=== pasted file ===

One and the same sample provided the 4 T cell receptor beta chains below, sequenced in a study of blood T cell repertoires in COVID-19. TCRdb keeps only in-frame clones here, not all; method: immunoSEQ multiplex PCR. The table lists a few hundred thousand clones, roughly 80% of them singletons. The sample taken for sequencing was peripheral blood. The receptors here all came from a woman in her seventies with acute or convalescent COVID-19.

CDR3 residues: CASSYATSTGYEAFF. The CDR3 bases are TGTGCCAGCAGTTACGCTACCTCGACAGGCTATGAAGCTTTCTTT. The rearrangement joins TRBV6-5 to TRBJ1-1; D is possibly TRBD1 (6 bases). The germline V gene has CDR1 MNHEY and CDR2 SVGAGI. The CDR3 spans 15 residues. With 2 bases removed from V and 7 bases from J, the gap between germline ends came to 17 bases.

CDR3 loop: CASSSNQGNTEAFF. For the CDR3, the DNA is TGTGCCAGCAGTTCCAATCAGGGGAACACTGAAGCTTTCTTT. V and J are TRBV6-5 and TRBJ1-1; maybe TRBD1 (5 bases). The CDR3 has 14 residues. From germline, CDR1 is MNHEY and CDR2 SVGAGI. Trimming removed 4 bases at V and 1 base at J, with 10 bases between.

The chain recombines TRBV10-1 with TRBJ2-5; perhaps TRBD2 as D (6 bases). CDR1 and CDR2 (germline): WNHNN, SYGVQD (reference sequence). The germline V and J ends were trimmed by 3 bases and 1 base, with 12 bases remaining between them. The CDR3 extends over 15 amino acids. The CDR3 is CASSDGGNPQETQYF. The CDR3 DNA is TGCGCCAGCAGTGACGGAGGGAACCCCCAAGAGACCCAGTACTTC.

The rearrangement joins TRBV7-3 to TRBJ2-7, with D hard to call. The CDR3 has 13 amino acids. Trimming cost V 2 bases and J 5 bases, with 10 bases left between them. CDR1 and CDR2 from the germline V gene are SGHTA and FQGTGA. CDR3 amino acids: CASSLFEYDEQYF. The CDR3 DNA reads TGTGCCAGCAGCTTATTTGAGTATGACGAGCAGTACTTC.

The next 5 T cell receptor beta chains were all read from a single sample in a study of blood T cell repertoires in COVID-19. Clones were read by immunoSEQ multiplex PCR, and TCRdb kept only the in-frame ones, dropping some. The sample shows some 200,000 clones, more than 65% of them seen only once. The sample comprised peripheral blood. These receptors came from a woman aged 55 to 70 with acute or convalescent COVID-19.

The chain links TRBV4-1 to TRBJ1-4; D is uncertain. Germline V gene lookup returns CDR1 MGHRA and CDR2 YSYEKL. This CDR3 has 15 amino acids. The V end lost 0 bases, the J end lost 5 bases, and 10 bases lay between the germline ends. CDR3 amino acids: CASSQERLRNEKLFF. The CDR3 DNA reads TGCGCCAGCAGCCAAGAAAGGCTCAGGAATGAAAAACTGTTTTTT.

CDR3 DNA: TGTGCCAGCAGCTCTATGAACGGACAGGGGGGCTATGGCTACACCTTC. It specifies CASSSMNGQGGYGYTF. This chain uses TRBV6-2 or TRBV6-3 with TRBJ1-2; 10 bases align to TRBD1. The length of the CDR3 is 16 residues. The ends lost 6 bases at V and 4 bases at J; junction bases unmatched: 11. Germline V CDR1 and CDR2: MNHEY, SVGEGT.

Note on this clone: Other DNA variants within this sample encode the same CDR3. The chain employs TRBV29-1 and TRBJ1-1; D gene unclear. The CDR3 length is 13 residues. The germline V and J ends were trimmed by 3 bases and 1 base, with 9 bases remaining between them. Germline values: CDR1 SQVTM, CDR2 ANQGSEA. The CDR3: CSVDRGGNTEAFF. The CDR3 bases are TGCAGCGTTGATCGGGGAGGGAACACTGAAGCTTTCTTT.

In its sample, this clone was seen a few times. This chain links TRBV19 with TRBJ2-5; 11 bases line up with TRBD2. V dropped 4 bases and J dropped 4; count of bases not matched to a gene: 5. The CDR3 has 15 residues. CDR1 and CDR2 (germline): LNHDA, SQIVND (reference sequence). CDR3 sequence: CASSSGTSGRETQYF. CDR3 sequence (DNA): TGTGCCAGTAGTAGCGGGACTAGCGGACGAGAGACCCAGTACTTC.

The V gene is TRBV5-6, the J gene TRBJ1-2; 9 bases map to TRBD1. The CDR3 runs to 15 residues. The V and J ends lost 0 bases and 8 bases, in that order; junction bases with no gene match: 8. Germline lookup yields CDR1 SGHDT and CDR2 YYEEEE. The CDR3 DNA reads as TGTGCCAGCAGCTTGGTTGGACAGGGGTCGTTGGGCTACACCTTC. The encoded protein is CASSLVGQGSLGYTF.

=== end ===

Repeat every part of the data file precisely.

One and the same sample provided the 4 T cell receptor beta chains below, sequenced in a study of blood T cell repertoires in COVID-19. TCRdb keeps only in-frame clones here, not all; method: immunoSEQ multiplex PCR. The table lists a few hundred thousand clones, roughly 80% of them singletons. The sample taken for sequencing was peripheral blood. The receptors here all came from a woman in her seventies with acute or convalescent COVID-19.

CDR3 residues: CASSYATSTGYEAFF. The CDR3 bases are TGTGCCAGCAGTTACGCTACCTCGACAGGCTATGAAGCTTTCTTT. The rearrangement joins TRBV6-5 to TRBJ1-1; D is possibly TRBD1 (6 bases). The germline V gene has CDR1 MNHEY and CDR2 SVGAGI. The CDR3 spans 15 residues. With 2 bases removed from V and 7 bases from J, the gap between germline ends came to 17 bases.

CDR3 loop: CASSSNQGNTEAFF. For the CDR3, the DNA is TGTGCCAGCAGTTCCAATCAGGGGAACACTGAAGCTTTCTTT. V and J are TRBV6-5 and TRBJ1-1; maybe TRBD1 (5 bases). The CDR3 has 14 residues. From germline, CDR1 is MNHEY and CDR2 SVGAGI. Trimming removed 4 bases at V and 1 base at J, with 10 bases between.

The chain recombines TRBV10-1 with TRBJ2-5; perhaps TRBD2 as D (6 bases). CDR1 and CDR2 (germline): WNHNN, SYGVQD (reference sequence). The germline V and J ends were trimmed by 3 bases and 1 base, with 12 bases remaining between them. The CDR3 extends over 15 amino acids. The CDR3 is CASSDGGNPQETQYF. The CDR3 DNA is TGCGCCAGCAGTGACGGAGGGAACCCCCAAGAGACCCAGTACTTC.

The rearrangement joins TRBV7-3 to TRBJ2-7, with D hard to call. The CDR3 has 13 amino acids. Trimming cost V 2 bases and J 5 bases, with 10 bases left between them. CDR1 and CDR2 from the germline V gene are SGHTA and FQGTGA. CDR3 amino acids: CASSLFEYDEQYF. The CDR3 DNA reads TGTGCCAGCAGCTTATTTGAGTATGACGAGCAGTACTTC.

The next 5 T cell receptor beta chains were all read from a single sample in a study of blood T cell repertoires in COVID-19. Clones were read by immunoSEQ multiplex PCR, and TCRdb kept only the in-frame ones, dropping some. The sample shows some 200,000 clones, more than 65% of them seen only once. The sample comprised peripheral blood. These receptors came from a woman aged 55 to 70 with acute or convalescent COVID-19.

The chain links TRBV4-1 to TRBJ1-4; D is uncertain. Germline V gene lookup returns CDR1 MGHRA and CDR2 YSYEKL. This CDR3 has 15 amino acids. The V end lost 0 bases, the J end lost 5 bases, and 10 bases lay between the germline ends. CDR3 amino acids: CASSQERLRNEKLFF. The CDR3 DNA reads TGCGCCAGCAGCCAAGAAAGGCTCAGGAATGAAAAACTGTTTTTT.

CDR3 DNA: TGTGCCAGCAGCTCTATGAACGGACAGGGGGGCTATGGCTACACCTTC. It specifies CASSSMNGQGGYGYTF. This chain uses TRBV6-2 or TRBV6-3 with TRBJ1-2; 10 bases align to TRBD1. The length of the CDR3 is 16 residues. The ends lost 6 bases at V and 4 bases at J; junction bases unmatched: 11. Germline V CDR1 and CDR2: MNHEY, SVGEGT.

Note on this clone: Other DNA variants within this sample encode the same CDR3. The chain employs TRBV29-1 and TRBJ1-1; D gene unclear. The CDR3 length is 13 residues. The germline V and J ends were trimmed by 3 bases and 1 base, with 9 bases remaining between them. Germline values: CDR1 SQVTM, CDR2 ANQGSEA. The CDR3: CSVDRGGNTEAFF. The CDR3 bases are TGCAGCGTTGATCGGGGAGGGAACACTGAAGCTTTCTTT.

In its sample, this clone was seen a few times. This chain links TRBV19 with TRBJ2-5; 11 bases line up with TRBD2. V dropped 4 bases and J dropped 4; count of bases not matched to a gene: 5. The CDR3 has 15 residues. CDR1 and CDR2 (germline): LNHDA, SQIVND (reference sequence). CDR3 sequence: CASSSGTSGRETQYF. CDR3 sequence (DNA): TGTGCCAGTAGTAGCGGGACTAGCGGACGAGAGACCCAGTACTTC.

The V gene is TRBV5-6, the J gene TRBJ1-2; 9 bases map to TRBD1. The CDR3 runs to 15 residues. The V and J ends lost 0 bases and 8 bases, in that order; junction bases with no gene match: 8. Germline lookup yields CDR1 SGHDT and CDR2 YYEEEE. The CDR3 DNA reads as TGTGCCAGCAGCTTGGTTGGACAGGGGTCGTTGGGCTACACCTTC. The encoded protein is CASSLVGQGSLGYTF.